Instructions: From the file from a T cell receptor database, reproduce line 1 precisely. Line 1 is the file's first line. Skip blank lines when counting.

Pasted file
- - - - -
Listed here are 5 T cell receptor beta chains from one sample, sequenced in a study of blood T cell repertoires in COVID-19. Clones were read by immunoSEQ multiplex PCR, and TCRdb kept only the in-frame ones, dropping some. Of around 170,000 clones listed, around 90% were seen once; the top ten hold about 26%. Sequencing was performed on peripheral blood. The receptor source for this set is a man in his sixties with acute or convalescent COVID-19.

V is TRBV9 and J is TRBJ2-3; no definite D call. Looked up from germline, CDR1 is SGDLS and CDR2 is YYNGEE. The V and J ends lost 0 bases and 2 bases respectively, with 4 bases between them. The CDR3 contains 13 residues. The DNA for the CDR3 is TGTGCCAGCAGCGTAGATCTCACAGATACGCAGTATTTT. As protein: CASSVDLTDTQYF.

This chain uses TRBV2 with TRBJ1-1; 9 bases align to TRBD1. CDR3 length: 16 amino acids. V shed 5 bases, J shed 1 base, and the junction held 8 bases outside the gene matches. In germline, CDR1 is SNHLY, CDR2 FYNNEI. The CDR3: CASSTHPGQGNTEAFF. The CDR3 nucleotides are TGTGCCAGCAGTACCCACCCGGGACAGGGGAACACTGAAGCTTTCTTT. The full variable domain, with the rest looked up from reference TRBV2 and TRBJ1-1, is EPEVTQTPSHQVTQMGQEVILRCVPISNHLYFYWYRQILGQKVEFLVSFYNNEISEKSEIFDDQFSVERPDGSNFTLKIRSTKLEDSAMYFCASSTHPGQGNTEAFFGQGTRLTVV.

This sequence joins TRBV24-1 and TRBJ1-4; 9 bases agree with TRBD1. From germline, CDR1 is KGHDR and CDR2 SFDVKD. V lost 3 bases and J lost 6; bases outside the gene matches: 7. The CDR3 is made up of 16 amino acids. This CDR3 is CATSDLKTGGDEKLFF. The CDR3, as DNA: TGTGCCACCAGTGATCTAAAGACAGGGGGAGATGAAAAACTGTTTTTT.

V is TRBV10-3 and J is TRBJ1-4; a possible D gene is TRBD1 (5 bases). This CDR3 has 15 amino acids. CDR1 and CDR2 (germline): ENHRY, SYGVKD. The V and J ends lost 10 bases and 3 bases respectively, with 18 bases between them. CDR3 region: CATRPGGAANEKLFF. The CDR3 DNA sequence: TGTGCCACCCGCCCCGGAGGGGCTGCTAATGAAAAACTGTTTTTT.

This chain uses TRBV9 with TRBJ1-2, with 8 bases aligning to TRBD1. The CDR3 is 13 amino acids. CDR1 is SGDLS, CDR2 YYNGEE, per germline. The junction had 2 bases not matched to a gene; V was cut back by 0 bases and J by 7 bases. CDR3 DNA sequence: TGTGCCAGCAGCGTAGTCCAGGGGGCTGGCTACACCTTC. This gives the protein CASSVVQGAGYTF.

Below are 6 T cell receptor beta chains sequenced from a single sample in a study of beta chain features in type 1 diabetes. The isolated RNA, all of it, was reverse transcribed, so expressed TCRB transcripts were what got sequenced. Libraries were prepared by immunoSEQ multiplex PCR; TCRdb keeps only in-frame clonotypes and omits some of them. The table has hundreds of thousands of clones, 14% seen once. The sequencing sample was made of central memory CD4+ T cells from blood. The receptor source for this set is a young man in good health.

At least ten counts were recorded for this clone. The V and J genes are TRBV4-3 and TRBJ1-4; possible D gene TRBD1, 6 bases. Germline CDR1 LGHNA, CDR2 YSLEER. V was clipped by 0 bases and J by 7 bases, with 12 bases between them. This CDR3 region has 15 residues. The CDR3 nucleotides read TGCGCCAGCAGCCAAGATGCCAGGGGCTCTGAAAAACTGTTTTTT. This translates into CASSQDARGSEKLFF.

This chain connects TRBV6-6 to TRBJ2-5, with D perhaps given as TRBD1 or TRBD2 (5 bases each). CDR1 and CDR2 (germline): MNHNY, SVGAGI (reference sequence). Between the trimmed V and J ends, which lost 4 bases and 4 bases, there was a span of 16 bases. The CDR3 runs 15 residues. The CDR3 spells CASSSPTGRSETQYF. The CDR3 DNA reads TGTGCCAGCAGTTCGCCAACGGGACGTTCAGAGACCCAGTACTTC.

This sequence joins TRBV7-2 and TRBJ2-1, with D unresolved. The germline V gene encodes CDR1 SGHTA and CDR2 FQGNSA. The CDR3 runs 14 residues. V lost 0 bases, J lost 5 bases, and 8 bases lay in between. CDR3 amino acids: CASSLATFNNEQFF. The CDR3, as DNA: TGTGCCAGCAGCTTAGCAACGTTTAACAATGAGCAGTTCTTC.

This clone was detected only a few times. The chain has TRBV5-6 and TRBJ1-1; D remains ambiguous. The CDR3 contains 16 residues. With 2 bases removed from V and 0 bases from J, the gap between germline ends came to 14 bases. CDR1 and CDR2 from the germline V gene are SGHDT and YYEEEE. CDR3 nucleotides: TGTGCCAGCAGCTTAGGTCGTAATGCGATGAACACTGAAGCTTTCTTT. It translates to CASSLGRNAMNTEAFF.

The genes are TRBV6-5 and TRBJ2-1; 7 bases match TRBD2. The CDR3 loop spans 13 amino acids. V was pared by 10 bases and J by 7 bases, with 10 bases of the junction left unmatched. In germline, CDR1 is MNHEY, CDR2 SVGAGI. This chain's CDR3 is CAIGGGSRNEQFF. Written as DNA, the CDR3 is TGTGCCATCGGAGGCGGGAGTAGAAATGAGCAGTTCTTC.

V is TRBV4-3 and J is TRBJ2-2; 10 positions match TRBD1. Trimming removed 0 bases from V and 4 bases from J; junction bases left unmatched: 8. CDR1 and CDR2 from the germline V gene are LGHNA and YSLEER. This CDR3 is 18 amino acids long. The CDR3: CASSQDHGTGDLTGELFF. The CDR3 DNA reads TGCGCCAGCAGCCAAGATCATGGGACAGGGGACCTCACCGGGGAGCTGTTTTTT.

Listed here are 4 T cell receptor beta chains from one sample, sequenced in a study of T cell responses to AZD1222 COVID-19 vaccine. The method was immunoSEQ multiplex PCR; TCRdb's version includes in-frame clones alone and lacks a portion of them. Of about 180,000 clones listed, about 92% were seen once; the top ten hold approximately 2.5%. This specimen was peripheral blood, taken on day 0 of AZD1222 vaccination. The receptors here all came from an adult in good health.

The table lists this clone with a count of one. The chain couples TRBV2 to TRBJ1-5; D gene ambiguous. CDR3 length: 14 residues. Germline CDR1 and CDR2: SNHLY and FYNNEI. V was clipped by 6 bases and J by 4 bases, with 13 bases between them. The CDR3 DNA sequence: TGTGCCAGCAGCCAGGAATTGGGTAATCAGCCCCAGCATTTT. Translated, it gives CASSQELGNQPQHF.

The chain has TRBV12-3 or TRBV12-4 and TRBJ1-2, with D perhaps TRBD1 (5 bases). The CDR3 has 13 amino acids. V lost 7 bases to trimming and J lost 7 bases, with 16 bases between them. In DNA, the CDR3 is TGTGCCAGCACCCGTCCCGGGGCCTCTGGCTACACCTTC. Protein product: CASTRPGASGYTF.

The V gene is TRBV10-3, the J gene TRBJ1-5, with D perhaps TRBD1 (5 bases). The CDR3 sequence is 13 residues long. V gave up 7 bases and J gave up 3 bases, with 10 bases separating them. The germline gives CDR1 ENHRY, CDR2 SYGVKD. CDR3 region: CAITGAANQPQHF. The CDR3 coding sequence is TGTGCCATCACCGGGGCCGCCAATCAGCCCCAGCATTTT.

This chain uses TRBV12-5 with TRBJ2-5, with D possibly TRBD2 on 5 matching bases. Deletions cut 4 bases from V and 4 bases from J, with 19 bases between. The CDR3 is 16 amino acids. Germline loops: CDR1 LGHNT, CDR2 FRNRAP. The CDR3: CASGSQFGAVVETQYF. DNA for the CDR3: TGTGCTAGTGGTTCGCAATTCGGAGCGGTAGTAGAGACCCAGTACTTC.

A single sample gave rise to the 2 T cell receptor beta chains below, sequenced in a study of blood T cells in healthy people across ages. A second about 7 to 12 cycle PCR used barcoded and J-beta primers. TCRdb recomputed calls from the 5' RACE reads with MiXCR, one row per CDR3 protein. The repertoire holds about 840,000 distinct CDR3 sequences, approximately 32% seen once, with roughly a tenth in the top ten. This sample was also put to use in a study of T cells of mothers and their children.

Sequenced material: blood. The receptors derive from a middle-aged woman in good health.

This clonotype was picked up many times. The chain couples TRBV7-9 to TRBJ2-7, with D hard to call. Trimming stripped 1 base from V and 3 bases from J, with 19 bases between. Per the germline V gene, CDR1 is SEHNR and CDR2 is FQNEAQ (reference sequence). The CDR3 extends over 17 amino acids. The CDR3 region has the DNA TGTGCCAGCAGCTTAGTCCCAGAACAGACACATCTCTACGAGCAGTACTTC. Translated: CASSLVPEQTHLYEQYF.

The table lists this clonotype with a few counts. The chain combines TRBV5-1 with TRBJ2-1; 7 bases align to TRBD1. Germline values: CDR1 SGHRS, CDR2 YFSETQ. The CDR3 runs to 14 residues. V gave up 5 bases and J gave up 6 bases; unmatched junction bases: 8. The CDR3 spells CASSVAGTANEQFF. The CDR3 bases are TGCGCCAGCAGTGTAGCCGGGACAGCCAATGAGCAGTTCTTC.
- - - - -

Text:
Listed here are 5 T cell receptor beta chains from one sample, sequenced in a study of blood T cell repertoires in COVID-19. Clones were read by immunoSEQ multiplex PCR, and TCRdb kept only the in-frame ones, dropping some. Of around 170,000 clones listed, around 90% were seen once; the top ten hold about 26%. Sequencing was performed on peripheral blood. The receptor source for this set is a man in his sixties with acute or convalescent COVID-19.